Joseph Gordon-Levitt has faced death on screen before, but never like in 7500
The actor faces death head-on in his upcoming film 7500. It's not the first time he's done so.
Take a look at Joseph Gordon-Levitt's filmography and you'll find that most of his recent characters have one distinct similarity: they love testing fate. He had only a 50 percent chance of living in 50/50. He perilously balanced on a high wire for The Walk. Don't get us started on Looper. There's Inception, duh. Oh, did we mention he played Death himself in Hesher?
Gordon-Levitt recognizes this trend. His next death-defying role is in 7500, which hits streaming on Amazon Prime June 18. Speaking to EW, the actor first mentions the mystery of death as an enticing place for exploration. Maybe that's why he keeps coming back to it. But then, he takes a pause.
"If there's one lesson to take from all this that we're going through today, it's to be grateful for every day you've got," he tells EW.
7500 takes flight with Gordon-Levitt starring as an American airline pilot who fends off a terrorist attack 30,000 feet in the air, in real-time. There's no distraction from the harrowing situation, no flashback or dream sequence. There is only one major storyline besides the attack: His wife, the mother of his child, is on the plane with him.
Gordon-Levitt had to work with director Patrick Vollrath since he saw the 2015 short film Everything Will Be Okay, which was nominated for an Oscar for Best Live Action Short. Gordon-Levitt was captivated by Vollrath's filmmaking process. "When I talked to him about how he made his short film, he told me about this pretty unorthodox way that he likes to do things," Gordon-Levitt says. "Where the script really becomes a springboard. He likes to leave the camera running for a long, long time. Let the actors just really immerse themselves in the reality of the story. And improvise. Just be there."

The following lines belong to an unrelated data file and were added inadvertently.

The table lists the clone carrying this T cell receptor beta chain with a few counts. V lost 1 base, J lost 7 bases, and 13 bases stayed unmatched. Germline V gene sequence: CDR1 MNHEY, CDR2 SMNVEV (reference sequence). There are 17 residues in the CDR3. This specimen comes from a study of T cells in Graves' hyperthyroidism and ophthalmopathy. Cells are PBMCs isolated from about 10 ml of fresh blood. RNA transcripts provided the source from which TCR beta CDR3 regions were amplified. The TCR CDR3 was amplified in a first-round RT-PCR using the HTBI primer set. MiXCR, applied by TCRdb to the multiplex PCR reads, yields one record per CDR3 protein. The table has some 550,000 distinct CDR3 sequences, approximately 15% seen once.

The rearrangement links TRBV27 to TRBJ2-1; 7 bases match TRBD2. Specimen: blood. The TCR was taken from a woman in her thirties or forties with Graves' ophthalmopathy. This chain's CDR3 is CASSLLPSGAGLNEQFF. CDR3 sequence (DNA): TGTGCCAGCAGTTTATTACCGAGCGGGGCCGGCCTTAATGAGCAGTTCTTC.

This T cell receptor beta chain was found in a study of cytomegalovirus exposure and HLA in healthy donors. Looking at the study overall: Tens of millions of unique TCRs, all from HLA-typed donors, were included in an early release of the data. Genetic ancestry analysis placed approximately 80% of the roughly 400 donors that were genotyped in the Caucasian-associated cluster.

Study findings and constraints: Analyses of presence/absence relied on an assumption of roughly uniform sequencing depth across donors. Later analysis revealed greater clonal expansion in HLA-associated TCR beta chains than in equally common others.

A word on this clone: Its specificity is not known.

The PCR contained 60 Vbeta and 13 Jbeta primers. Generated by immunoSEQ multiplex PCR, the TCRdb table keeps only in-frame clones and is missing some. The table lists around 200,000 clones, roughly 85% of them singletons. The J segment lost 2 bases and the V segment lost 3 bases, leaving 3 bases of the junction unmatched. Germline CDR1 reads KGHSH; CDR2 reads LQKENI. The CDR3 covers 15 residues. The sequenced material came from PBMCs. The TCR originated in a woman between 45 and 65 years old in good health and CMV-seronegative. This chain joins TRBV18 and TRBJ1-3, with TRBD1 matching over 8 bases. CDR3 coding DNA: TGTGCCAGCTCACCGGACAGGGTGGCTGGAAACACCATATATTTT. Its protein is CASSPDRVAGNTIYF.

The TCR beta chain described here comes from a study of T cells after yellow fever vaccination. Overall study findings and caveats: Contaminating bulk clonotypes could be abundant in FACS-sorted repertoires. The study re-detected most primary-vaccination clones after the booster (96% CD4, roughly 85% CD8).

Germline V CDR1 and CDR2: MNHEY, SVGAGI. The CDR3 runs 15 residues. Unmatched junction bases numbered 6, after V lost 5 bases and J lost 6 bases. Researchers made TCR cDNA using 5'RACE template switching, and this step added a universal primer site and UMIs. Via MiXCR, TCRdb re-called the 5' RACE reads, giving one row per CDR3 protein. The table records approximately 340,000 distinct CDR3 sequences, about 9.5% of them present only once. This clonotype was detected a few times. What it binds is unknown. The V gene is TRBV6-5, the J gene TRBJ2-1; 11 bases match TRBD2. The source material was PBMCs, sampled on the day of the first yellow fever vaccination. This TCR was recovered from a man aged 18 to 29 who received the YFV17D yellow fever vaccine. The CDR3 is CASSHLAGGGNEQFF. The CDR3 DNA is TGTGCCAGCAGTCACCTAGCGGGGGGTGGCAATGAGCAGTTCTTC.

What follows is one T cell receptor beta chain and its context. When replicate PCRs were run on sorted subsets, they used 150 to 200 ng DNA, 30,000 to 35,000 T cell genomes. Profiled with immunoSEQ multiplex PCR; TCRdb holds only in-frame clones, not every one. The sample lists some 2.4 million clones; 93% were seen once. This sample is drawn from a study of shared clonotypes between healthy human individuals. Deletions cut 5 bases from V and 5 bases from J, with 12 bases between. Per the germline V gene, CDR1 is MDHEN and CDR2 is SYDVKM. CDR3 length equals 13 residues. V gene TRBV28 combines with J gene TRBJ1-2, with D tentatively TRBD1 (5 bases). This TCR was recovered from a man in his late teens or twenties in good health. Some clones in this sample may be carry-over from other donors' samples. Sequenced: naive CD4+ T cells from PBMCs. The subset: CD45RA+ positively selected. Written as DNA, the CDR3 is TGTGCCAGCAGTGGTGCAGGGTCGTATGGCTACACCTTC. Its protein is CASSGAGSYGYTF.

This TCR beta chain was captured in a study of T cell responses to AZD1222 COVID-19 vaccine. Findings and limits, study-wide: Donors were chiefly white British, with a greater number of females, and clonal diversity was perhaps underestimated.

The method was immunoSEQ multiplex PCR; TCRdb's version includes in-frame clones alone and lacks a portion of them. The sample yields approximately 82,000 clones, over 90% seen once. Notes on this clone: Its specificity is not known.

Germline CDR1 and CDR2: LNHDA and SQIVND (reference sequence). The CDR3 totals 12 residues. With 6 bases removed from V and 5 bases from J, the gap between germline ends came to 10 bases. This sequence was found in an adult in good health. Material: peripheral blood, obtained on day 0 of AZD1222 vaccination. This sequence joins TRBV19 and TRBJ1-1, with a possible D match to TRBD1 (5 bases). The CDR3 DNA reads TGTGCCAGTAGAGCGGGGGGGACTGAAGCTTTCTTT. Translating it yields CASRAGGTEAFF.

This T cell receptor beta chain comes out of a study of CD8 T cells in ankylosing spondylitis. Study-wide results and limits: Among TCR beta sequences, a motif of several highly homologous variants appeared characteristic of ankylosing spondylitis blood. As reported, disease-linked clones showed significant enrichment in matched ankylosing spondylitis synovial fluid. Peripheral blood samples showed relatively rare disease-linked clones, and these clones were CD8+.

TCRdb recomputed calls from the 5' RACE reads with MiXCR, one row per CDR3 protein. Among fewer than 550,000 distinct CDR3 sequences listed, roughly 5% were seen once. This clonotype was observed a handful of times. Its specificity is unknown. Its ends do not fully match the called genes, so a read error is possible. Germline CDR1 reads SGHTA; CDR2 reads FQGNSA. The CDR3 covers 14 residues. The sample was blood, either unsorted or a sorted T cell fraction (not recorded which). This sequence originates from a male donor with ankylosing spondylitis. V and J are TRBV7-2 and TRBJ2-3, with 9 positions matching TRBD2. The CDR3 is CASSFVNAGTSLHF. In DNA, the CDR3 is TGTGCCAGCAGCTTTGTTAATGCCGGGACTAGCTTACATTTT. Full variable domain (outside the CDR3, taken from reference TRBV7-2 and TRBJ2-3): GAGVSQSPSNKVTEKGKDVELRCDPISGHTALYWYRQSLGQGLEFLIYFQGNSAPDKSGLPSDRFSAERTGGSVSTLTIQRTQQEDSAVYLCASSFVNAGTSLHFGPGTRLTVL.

The actor's 7500 character Tobias is in a claustrophobia-inducing conundrum from the get-go. He must decide whether to be a hero by trying to take on the terrorists with the passengers or do as he's told and stay in the cockpit for fear of complete hijacking. Throughout its 92-minute run time, that moral quandary proves unrelenting. "One of my favorite movies is Lifeboat," Levitt says of the 1955 Alfred Hitchcock drama. "When you can constrain the setting like that, it really reveals a lot about the human story." Levitt adds, "This is an art movie. To be perfectly honest, you know sometimes distributors of this movie will call it a thriller. And I think they're so wrong. It's just not that. It never was that."
Don't expect the movie to be "typical Hollywood entertainment," Levitt says. The cast and crew is "steeped in the tradition of European art films," as evidenced by the presence of Viennese cinematographer Sebastian Thaler.
The climax of the film puts Tobias face-to-face with death in an encounter with a young, conflicted, and erratic terrorist named Vedat (Omid Memar). It's a sequence that highlights how complex the "good vs. evil" trope can be. Levitt says, "It's telling us a complicated story where it's all about the shades of gray. It's not black and white. It's not heroes versus villains."
When reflecting on his own eventual death, he admits he has a fear of what lies beyond. "I love living. I feel really really grateful for every day I'm alive. I never want it to end," he says.